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BBC cricket correspondent Jonathan Agnew
"The report makes it abundantly clear that corruption in cricket is a global problem"
 real 14k

Wednesday, 23 May, 2001, 05:32 GMT 06:32 UK
Agnew: Report is shattering reading
Sharjah cricket ground
Sharjah - pinpointed as centre of international problem
BBC cricket correspondent Jonathan Agnew investigates the implications of Sir Paul Condon's report into cricket corruption.

This report makes shattering reading for anyone who loves cricket.

It has become widely accepted that match-fixing has blighted the international game for the last ten years.

But Sir Paul Condon suggests that matches were being rigged long before that in the comfortable, traditional world of county cricket.

This endorses the long-running accusations of former Essex seamer Don Topley.


Topley - something of a maverick - was never taken seriously. Perhaps people will listen now

He maintained that, in 1992, the result of a three-day championship match between Essex and Lancashire was traded for a victory in the Sunday League game between the same counties.

Topley - something of a maverick - was never taken seriously. Perhaps people will listen now.

Certainly, I would not rule out the possibility of that kind of arrangement having taken place.

But this was match-fixing of a different kind to the one that now clearly involves the underworld and is a massive worldwide problem.


It was undoubtedly in the early 1990s that gambling on international cricket - and one-day matches in particular - took hold

Sharjah has been pinpointed as being the centre of this activity and, again, this is entirely plausible.

I would swear under oath that two of the dozen or so matches I have witnessed on that desert ground over the years were fixed: both of them by Pakistan.

Condon criticises his own organisation, the ICC, for ignoring the problem for too long and this is especially true of the ICC's lack of interest in the tournaments in Sharjah.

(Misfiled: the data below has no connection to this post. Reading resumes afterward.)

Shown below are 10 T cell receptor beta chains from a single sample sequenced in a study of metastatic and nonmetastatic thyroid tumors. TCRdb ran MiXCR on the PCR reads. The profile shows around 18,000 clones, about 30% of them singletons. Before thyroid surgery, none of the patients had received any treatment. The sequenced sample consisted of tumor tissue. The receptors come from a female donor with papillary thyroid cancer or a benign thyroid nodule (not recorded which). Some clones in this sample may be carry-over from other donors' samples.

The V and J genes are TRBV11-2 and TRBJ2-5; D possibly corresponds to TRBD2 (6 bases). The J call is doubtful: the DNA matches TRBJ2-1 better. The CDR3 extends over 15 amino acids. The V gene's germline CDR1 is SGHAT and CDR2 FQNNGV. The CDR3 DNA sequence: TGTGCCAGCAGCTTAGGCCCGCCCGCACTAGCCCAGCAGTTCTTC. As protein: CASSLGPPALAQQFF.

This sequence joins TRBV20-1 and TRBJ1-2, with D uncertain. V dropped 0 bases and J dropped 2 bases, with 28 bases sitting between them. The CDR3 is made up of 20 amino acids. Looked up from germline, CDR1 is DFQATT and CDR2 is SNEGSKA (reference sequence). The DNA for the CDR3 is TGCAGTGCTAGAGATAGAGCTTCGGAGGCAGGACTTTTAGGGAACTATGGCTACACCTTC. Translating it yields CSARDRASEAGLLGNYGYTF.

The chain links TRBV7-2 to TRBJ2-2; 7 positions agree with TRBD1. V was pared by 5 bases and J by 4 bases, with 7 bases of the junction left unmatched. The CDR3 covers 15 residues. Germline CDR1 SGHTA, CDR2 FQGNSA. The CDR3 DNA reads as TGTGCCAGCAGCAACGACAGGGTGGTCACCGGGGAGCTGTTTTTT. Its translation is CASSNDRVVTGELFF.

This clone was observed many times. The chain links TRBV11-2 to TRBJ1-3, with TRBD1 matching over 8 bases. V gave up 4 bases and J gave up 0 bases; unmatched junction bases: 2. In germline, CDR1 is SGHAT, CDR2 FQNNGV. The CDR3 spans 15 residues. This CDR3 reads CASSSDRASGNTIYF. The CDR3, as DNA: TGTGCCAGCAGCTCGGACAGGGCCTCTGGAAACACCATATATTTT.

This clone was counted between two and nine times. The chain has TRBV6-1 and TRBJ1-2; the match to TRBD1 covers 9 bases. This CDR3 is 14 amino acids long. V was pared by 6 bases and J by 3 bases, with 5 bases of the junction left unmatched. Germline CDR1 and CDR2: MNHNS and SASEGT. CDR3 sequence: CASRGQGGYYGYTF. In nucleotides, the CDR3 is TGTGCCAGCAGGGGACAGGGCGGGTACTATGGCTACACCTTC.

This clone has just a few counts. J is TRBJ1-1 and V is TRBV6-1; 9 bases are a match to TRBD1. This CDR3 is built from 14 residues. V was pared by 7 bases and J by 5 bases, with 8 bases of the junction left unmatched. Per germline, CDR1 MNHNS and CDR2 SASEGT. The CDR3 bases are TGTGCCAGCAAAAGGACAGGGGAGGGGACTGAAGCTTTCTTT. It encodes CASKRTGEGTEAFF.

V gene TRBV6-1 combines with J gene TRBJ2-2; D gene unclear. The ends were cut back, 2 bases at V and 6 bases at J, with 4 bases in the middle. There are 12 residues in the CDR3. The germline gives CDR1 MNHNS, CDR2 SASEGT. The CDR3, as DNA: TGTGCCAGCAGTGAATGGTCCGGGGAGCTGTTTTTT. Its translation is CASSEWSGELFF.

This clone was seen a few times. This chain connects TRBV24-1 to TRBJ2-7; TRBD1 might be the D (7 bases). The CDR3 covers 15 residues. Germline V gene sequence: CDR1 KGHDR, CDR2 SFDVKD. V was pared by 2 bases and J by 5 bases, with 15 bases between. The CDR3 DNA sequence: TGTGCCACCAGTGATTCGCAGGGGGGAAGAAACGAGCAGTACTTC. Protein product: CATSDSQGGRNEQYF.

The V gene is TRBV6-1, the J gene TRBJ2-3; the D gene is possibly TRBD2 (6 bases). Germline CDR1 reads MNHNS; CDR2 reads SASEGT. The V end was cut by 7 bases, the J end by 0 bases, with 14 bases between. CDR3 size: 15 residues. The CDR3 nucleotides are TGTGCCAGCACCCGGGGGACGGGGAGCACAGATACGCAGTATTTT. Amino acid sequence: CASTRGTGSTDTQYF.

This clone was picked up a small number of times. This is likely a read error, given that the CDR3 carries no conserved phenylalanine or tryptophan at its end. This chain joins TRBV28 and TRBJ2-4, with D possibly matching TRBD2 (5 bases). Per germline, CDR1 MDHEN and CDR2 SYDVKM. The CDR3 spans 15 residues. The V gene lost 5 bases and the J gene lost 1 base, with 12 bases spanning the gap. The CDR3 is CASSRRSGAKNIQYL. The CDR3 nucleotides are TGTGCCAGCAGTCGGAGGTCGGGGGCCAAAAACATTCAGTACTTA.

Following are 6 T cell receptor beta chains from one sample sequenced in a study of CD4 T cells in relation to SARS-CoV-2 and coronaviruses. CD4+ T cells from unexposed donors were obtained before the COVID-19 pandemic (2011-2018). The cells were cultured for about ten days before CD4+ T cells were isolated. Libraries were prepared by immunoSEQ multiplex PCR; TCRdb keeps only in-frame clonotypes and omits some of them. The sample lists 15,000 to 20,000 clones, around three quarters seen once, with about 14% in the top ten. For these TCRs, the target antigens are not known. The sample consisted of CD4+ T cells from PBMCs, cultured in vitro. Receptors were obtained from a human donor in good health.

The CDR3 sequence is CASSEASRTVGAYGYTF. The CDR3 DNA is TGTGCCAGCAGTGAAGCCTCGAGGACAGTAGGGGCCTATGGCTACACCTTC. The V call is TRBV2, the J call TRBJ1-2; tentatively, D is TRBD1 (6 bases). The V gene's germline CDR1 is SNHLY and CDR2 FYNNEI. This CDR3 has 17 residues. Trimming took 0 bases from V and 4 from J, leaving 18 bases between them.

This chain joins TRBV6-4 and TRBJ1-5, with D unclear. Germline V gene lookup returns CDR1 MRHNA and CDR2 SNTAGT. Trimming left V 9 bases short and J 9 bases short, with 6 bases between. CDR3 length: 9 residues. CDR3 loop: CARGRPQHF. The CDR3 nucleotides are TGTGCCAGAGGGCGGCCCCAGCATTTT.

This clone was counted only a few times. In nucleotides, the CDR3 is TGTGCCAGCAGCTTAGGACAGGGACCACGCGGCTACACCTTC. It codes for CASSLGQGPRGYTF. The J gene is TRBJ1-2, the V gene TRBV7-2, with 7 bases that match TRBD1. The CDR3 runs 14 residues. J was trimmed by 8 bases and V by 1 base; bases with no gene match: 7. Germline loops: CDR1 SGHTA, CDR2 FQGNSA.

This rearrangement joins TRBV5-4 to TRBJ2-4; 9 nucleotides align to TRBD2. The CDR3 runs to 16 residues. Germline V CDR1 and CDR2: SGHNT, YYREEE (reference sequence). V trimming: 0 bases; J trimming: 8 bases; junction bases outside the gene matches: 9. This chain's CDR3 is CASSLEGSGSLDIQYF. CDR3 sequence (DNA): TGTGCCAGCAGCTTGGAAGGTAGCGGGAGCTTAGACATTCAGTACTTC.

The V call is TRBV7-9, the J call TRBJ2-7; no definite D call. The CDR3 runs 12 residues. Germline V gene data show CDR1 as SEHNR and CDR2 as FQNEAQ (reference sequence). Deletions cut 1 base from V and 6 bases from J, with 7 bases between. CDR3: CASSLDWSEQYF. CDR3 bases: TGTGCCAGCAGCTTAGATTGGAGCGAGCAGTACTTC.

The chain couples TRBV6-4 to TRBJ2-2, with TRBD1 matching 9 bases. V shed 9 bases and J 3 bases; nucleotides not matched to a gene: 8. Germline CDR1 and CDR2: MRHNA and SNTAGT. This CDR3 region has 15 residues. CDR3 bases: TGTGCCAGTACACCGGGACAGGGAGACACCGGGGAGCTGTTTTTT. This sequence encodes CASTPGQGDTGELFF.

These were not taken seriously at first and lacked any ICC involvement or jurisdiction.

Australian Board criticised

It was undoubtedly during that time, in the early 1990s, that gambling on international cricket - and one-day matches in particular - took hold.

The Australian Board, quite rightly, is criticised for attempting to cover up the payments made by a bookie to Shane Warne and Mark Waugh in 1994.

Worse still, the ICC officials at the time - the Australian chief executive, David Richards, and the chairman, Clyde Walcott - went along with it. That is nothing short of disgraceful.


It is a sorry tale and all the worse for Condon's fears that the corruption has yet to be cleaned up

What is also extraordinary is that Alec Stewart, who will lead England in the second test against Pakistan next week, is still to be interviewed properly after being named by MK Gupta, the bookie known to have paid thousands of dollars to Hansie Cronje.

Whatever Gupta's motives or qualities, much of what he has told investigators has turned out to be true.

And it seems amazing that six months have passed since Stewart's name was linked to the allegations of receiving cash for information, which he refutes, and nothing has been done.

It is a sorry tale, indeed, and all the worse for Condon's fears that the corruption has yet to be cleaned up.

He believes that the most blatant form of match-fixing - of the type I witnessed in Sharjah - has been curbed but that "some players are still acting dishonestly and to the order of bookies".

We must now wait until June 18th for the ICC to give its official reaction to Lord Condon's report.

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